Name a sport and I guarantee I like basketball more than it.— Taco Trey Kerby (@treykerby) April 22, 2014
It is highly unlikely that any sport—including basketball—is more intriguing or exciting than the exotic Gloucestershire Cheese Rolling competition.
Today is the last day to submit your best photos to the Voice‘s photo contest. Submit your high-quality photos to firstname.lastname@example.org and include your name, school, and year. Feel free to include a title or description for each photo. Black and white or color photos are acceptable. The winning photo will appear on the April 24 issue’s cover.
Photo: “Whatcha lookin’ at” by Tiffany Kaul (SFS ’13)
Tomorrow, April 19, is Record Store Day, a day when filthy hipsters like Vox take advantage of sweet deals and exclusive offers to snatch up albums they already own digital copies of or will be able to find for free on the internet later. Whether you listen to entry-level, hipster bullshit or post-post-post-emo-grungecore, Record Store Day has something
all music fans alternative music fans can appreciate. Here’s a preview of the special offers local record stores have, as well as some deals that Vox might consider getting.
DCist has compiled a great list of what each local record store is doing. It kinda makes Vox realize that the whole city has like 10 record stores and most of them are within walking distance of each other. Be sure to read up on the Voice‘s record store review from last fall to get an idea of what shops you might want to check out.
Punk specialist Smash Records will open “early” on Record Store Day at 10:00 a.m. (apparently that’s early if you run a record store) and will have a set of special record store exclusives. They said they would post a list of those exclusives on Friday night, but as of Vox‘s writing this article they have yet to do so on their Facebook page or website.
Yesterday, Mayor Vincent Gray began his 500 Families, 100 Days project, which, as its name suggests, hopes to move 500 of the city’s homeless families from the shelter system into affordable housing by the end of June. Although District officials have a lot of excitement for and commitment to the campaign, they have yet to provide a clear plan for its achievement and instead are relying on community involvement to help the families.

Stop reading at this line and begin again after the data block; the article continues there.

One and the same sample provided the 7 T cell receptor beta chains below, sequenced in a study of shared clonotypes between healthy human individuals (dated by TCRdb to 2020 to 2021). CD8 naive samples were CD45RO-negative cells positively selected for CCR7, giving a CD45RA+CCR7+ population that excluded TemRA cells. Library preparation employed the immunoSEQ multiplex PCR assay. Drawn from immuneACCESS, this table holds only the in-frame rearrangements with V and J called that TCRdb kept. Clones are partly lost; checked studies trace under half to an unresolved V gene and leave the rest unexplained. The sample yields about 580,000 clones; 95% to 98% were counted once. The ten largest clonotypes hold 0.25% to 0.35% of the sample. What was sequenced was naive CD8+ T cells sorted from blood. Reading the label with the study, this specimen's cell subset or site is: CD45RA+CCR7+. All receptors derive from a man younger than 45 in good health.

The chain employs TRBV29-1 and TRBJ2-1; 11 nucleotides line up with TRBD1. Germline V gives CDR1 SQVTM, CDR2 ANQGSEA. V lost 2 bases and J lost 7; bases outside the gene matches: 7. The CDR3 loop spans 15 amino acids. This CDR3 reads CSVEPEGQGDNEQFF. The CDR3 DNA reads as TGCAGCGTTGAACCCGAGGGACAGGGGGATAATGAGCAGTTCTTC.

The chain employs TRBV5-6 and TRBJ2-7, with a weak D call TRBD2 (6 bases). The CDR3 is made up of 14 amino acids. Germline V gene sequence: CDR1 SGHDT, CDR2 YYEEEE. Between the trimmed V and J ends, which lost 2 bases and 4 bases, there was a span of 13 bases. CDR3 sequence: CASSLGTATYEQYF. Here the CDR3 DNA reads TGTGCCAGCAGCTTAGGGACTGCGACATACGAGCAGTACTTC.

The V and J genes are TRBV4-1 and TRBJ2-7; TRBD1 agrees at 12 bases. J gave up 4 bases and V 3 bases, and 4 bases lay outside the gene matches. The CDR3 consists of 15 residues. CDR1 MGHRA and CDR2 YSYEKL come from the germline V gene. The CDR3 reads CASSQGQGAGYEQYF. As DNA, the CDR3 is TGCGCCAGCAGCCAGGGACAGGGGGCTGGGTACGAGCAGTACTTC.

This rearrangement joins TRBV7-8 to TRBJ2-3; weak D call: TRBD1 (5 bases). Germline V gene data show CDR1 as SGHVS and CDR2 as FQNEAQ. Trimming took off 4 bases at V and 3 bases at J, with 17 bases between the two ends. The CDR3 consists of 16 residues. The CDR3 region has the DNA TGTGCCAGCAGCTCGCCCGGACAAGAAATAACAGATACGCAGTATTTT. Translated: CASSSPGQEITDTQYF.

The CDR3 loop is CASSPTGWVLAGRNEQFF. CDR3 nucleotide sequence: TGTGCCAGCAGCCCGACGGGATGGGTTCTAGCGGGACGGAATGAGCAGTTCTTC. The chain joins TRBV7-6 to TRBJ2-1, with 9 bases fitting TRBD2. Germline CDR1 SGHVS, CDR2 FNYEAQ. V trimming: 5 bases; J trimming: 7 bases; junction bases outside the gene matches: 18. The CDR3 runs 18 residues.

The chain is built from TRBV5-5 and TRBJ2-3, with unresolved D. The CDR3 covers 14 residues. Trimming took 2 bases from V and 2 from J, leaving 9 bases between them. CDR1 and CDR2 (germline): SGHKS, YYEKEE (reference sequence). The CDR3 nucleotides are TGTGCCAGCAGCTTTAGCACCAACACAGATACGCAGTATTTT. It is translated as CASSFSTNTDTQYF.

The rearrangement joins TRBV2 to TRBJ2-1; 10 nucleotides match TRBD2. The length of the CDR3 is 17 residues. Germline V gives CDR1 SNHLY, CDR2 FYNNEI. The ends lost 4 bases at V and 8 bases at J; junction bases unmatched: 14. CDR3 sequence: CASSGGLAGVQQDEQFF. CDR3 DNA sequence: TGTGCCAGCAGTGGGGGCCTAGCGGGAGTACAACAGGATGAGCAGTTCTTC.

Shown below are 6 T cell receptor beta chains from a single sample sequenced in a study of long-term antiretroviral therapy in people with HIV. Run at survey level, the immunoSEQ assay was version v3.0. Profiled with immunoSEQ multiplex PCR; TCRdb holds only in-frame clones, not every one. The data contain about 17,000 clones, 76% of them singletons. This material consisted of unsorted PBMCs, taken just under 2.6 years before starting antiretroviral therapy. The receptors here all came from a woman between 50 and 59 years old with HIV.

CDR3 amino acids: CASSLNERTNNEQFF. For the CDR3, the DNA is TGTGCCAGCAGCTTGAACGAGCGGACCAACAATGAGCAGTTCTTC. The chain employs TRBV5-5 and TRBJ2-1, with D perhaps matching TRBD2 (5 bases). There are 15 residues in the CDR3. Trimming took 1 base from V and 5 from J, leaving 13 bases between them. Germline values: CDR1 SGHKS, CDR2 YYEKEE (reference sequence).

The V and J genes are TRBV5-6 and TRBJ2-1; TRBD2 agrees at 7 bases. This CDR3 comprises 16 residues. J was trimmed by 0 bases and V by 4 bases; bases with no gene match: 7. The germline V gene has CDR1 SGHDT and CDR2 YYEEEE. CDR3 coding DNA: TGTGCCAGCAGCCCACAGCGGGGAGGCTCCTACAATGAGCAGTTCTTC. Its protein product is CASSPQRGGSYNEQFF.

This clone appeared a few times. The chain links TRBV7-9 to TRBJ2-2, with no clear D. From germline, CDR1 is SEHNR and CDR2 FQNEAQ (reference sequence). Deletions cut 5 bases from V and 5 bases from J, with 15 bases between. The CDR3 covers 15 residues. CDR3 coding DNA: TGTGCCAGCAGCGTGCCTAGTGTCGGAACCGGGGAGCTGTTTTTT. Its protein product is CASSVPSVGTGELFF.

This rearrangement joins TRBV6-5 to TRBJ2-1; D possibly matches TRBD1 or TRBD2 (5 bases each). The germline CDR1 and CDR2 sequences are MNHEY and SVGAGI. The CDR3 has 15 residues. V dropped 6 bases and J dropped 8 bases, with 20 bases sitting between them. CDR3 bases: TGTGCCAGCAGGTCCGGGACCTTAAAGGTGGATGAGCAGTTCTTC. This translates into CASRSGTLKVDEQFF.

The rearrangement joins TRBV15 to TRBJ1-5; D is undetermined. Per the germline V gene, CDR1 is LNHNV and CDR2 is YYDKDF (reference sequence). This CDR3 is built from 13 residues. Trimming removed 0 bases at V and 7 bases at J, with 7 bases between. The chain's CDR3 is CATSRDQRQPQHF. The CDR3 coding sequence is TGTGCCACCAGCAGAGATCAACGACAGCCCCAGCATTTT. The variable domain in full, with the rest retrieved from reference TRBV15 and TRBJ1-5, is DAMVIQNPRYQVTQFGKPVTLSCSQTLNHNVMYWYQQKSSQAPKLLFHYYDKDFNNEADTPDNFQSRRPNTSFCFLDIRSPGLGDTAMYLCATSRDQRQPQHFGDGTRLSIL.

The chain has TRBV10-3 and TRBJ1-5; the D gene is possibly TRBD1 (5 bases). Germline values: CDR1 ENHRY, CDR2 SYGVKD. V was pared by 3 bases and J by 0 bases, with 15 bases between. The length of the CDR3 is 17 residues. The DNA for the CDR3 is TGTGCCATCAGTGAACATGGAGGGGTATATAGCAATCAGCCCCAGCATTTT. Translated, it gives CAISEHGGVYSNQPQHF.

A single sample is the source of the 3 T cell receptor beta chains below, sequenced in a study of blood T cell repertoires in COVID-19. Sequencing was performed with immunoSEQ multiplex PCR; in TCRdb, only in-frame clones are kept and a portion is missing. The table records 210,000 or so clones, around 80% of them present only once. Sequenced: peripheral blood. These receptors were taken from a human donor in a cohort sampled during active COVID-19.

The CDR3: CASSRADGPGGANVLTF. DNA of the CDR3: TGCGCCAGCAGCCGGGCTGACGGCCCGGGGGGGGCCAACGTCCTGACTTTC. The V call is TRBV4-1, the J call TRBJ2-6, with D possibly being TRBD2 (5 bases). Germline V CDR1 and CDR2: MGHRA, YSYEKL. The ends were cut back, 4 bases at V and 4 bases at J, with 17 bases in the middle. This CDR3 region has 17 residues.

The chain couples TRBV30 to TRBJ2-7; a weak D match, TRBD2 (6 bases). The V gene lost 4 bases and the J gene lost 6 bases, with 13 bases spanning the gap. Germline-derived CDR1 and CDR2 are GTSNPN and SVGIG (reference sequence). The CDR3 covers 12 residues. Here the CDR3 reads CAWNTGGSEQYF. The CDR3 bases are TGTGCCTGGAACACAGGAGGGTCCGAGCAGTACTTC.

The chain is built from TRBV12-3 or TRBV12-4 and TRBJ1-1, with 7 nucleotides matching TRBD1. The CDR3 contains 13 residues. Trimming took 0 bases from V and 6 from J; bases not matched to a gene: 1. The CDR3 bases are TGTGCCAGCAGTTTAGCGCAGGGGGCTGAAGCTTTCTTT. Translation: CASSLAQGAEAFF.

Gray’s plan is a result of this winter’s unexpected rise in the number of families left out on the streets in hypothermic conditions. According to City Paper, at one point, the 285 family shelter rooms at the former D.C. General Hospital were full, leaving D.C. to pay for 472 families to stay in motels in D.C. and Maryland.
500 Families, 100 Days was originally announced during Gray’s State of the District speech. “What’s limiting our capacity to help even more homeless families get back on their feet is our ability to identify additional apartments in which to place them,” Gray said at the time.
“I have had it up to here with GAAP tour groups. They are so rude and never seem to feel the need to move aside for other people who want to use the sidewalk. I am close to snapping and going on a vicious rampage. Do you have any tips for coping?”
“Ready for a rampage”
Dear Ready for a Rampage,
I feel the same way. Whenever I am walking on the sidewalks by Copley Lawn and I see a tour group coming, I feel like Simba did when the herd of wildebeest started stampeding. My first instinct was to run and hide, but then I realized that I’m the one who actually goes to this school. I pay tuition to use those goddamn sidewalks and no high school senior, no matter how gifted they are, is going to take that right away from me. So now I stand my ground and even though the prospect of standing up to that herd of GAAP fills me with terror, I stay on the side walk and let them move for me. Sorry I’m not sorry. I say you do the same.
Don’t stop me now,